Sway was created to help consumers, businesses, and schools build and share Web-based reports, projects, presentations, and other content with text, images, and video. It was created based on the idea that users don't need technical design skills to create visually appealing content. You bring the ideas and raw material; Sway arranges it for you.
Microsoft kick-started the preview period for Sway when it was first introduced as an addition to the Office app portfolio in October 2014. For 10 months, the team evaluated "hundreds of thousands" of Sways and looked at user feedback.
[ Productivity on your smartphone. Read: Office Mobile Apps Arrive On Windows 10. ]
Earlier this year, the First Release of Sway was made available to business and education subscribers. This rollout came with a few updates, including additional language support and the ability to enter Wikipedia information on people and places, structure Sway with a Grid Card layout, and add personal and group images from Flickr.
Starting today, Sway is moving beyond First Release to become generally available online and as an app in the Windows Store. Eligible business and education customers can access the service on Office 365. All consumers can use Sway with a free Microsoft account.
Sway for Windows 10, now ready for download in the Windows Store, has the full capabilities of the Web-based service, with a few additional features for PCs and tablets. The desktop app is a new addition inspired by user feedback.
Microsoft account holders who download the Sway app will still have access to its built-in design engine and integrated design sources, but they will also be able to view their content offline, stay logged in with multiple accounts at once, and snap pictures into Sway with their device camera.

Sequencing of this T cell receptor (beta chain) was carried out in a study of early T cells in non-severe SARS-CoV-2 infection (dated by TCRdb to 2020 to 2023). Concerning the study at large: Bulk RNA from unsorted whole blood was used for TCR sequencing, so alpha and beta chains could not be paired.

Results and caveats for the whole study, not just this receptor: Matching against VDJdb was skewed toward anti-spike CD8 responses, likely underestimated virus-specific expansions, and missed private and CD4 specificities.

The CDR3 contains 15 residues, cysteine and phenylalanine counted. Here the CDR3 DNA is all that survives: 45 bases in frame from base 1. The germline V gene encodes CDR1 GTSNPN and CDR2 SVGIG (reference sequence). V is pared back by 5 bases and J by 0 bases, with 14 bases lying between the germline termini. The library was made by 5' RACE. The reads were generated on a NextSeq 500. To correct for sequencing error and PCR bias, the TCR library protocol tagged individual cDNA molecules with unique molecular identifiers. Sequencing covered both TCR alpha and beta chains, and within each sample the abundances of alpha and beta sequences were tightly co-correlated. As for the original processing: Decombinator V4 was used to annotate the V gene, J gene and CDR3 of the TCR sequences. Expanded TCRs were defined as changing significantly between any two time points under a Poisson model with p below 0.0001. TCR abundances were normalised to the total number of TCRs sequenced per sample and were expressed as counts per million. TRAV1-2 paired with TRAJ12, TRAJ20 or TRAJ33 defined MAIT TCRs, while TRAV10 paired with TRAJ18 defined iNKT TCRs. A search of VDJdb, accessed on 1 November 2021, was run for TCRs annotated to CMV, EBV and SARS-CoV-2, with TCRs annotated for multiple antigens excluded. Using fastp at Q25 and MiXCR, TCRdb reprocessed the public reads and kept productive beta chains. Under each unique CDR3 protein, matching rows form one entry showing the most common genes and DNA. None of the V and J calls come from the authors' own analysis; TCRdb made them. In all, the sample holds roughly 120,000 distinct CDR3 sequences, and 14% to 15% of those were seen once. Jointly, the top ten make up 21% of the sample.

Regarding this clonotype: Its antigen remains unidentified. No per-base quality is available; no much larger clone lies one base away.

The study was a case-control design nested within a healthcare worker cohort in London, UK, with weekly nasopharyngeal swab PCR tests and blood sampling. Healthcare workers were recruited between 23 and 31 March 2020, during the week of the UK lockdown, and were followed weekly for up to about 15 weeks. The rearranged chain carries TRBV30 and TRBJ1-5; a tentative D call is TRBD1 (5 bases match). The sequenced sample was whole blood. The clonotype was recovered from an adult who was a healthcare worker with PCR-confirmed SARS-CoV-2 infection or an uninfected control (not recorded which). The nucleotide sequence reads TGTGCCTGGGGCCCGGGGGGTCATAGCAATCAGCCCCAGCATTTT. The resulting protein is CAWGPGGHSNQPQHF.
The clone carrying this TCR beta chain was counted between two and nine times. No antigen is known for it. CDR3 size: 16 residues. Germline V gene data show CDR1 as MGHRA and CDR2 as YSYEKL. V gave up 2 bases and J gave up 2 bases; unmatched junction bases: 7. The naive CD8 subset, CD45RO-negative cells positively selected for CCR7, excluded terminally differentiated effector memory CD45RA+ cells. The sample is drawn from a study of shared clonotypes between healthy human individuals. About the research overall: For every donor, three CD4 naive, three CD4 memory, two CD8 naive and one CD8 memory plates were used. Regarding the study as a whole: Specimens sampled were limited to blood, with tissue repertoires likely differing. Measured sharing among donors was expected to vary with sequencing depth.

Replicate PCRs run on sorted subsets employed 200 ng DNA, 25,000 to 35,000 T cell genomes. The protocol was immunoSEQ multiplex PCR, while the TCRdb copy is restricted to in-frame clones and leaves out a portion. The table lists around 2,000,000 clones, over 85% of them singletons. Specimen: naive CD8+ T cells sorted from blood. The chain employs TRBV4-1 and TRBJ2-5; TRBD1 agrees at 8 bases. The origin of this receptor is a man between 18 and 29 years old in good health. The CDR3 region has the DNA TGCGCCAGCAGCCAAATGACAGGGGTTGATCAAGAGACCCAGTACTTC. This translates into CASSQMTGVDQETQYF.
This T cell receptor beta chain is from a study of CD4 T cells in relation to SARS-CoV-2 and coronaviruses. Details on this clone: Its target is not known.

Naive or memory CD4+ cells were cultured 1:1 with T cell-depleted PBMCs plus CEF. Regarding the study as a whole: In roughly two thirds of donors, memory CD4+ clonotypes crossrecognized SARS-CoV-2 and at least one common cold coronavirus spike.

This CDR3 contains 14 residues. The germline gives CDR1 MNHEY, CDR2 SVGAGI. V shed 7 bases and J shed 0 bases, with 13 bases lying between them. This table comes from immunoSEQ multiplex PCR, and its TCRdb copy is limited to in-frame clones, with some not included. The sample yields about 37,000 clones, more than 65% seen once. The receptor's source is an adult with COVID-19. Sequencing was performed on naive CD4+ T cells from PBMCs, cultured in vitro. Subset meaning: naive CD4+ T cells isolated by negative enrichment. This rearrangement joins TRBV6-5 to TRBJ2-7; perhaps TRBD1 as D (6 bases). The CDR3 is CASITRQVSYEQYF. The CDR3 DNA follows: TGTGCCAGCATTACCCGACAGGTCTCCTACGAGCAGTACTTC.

The company notes this Sway release is for tablets and PCs only. A Windows Phone-compatible version will arrive in the coming months.
The preview period also generated several user requests for a common location to share Sways with friends, fans, and the general public. This is now possible with the re-launched Docs.com, which Sway users can access by clicking the Share icon.
Docs.com serves as a hub where people can publish MS Office documents for public viewing. You can organize Office content from Word, Excel, Sway, PowerPoint, and Office Mix into collections, add PDFs and Web links, and create a profile page to share more personal information.
Content posted on Docs.com can be found via search engine, social media, or Docs.com browsing. The site lets you receive comments on your content and access data on how many page views you receive.Kelly Sheridan is the Staff Editor at Dark Reading, where she focuses on cybersecurity news and analysis. She is a business technology journalist who previously reported for InformationWeek, where she covered Microsoft, and Insurance & Technology, where she covered financial ... View Full Bio